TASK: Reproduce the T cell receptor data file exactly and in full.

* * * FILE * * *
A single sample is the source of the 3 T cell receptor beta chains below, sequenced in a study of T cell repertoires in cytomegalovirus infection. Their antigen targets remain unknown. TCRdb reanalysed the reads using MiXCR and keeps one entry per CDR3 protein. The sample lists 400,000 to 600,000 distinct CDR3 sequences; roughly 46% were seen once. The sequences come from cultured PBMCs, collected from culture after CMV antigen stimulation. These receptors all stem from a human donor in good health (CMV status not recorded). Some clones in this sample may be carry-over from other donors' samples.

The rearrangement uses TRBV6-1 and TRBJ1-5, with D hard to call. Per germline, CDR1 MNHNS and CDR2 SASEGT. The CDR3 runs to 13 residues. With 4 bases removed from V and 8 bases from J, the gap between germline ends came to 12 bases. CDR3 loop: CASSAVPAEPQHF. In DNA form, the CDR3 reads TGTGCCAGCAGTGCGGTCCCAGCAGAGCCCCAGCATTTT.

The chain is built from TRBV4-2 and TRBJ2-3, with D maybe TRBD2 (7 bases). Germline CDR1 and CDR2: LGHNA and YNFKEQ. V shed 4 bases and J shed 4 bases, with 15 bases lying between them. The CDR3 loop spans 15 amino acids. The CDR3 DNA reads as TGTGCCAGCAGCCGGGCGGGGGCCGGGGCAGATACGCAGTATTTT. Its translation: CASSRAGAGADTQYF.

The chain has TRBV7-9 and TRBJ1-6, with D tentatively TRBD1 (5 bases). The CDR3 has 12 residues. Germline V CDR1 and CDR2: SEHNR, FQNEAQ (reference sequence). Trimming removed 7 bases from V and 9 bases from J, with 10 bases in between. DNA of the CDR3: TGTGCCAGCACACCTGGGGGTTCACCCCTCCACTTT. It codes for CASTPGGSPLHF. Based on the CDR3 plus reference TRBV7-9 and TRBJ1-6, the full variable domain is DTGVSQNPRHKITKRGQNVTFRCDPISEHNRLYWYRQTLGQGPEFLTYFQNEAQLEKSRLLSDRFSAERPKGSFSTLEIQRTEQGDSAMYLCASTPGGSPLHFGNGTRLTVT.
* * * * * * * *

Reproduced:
A single sample is the source of the 3 T cell receptor beta chains below, sequenced in a study of T cell repertoires in cytomegalovirus infection. Their antigen targets remain unknown. TCRdb reanalysed the reads using MiXCR and keeps one entry per CDR3 protein. The sample lists 400,000 to 600,000 distinct CDR3 sequences; roughly 46% were seen once. The sequences come from cultured PBMCs, collected from culture after CMV antigen stimulation. These receptors all stem from a human donor in good health (CMV status not recorded). Some clones in this sample may be carry-over from other donors' samples.

The rearrangement uses TRBV6-1 and TRBJ1-5, with D hard to call. Per germline, CDR1 MNHNS and CDR2 SASEGT. The CDR3 runs to 13 residues. With 4 bases removed from V and 8 bases from J, the gap between germline ends came to 12 bases. CDR3 loop: CASSAVPAEPQHF. In DNA form, the CDR3 reads TGTGCCAGCAGTGCGGTCCCAGCAGAGCCCCAGCATTTT.

The chain is built from TRBV4-2 and TRBJ2-3, with D maybe TRBD2 (7 bases). Germline CDR1 and CDR2: LGHNA and YNFKEQ. V shed 4 bases and J shed 4 bases, with 15 bases lying between them. The CDR3 loop spans 15 amino acids. The CDR3 DNA reads as TGTGCCAGCAGCCGGGCGGGGGCCGGGGCAGATACGCAGTATTTT. Its translation: CASSRAGAGADTQYF.

The chain has TRBV7-9 and TRBJ1-6, with D tentatively TRBD1 (5 bases). The CDR3 has 12 residues. Germline V CDR1 and CDR2: SEHNR, FQNEAQ (reference sequence). Trimming removed 7 bases from V and 9 bases from J, with 10 bases in between. DNA of the CDR3: TGTGCCAGCACACCTGGGGGTTCACCCCTCCACTTT. It codes for CASTPGGSPLHF. Based on the CDR3 plus reference TRBV7-9 and TRBJ1-6, the full variable domain is DTGVSQNPRHKITKRGQNVTFRCDPISEHNRLYWYRQTLGQGPEFLTYFQNEAQLEKSRLLSDRFSAERPKGSFSTLEIQRTEQGDSAMYLCASTPGGSPLHFGNGTRLTVT.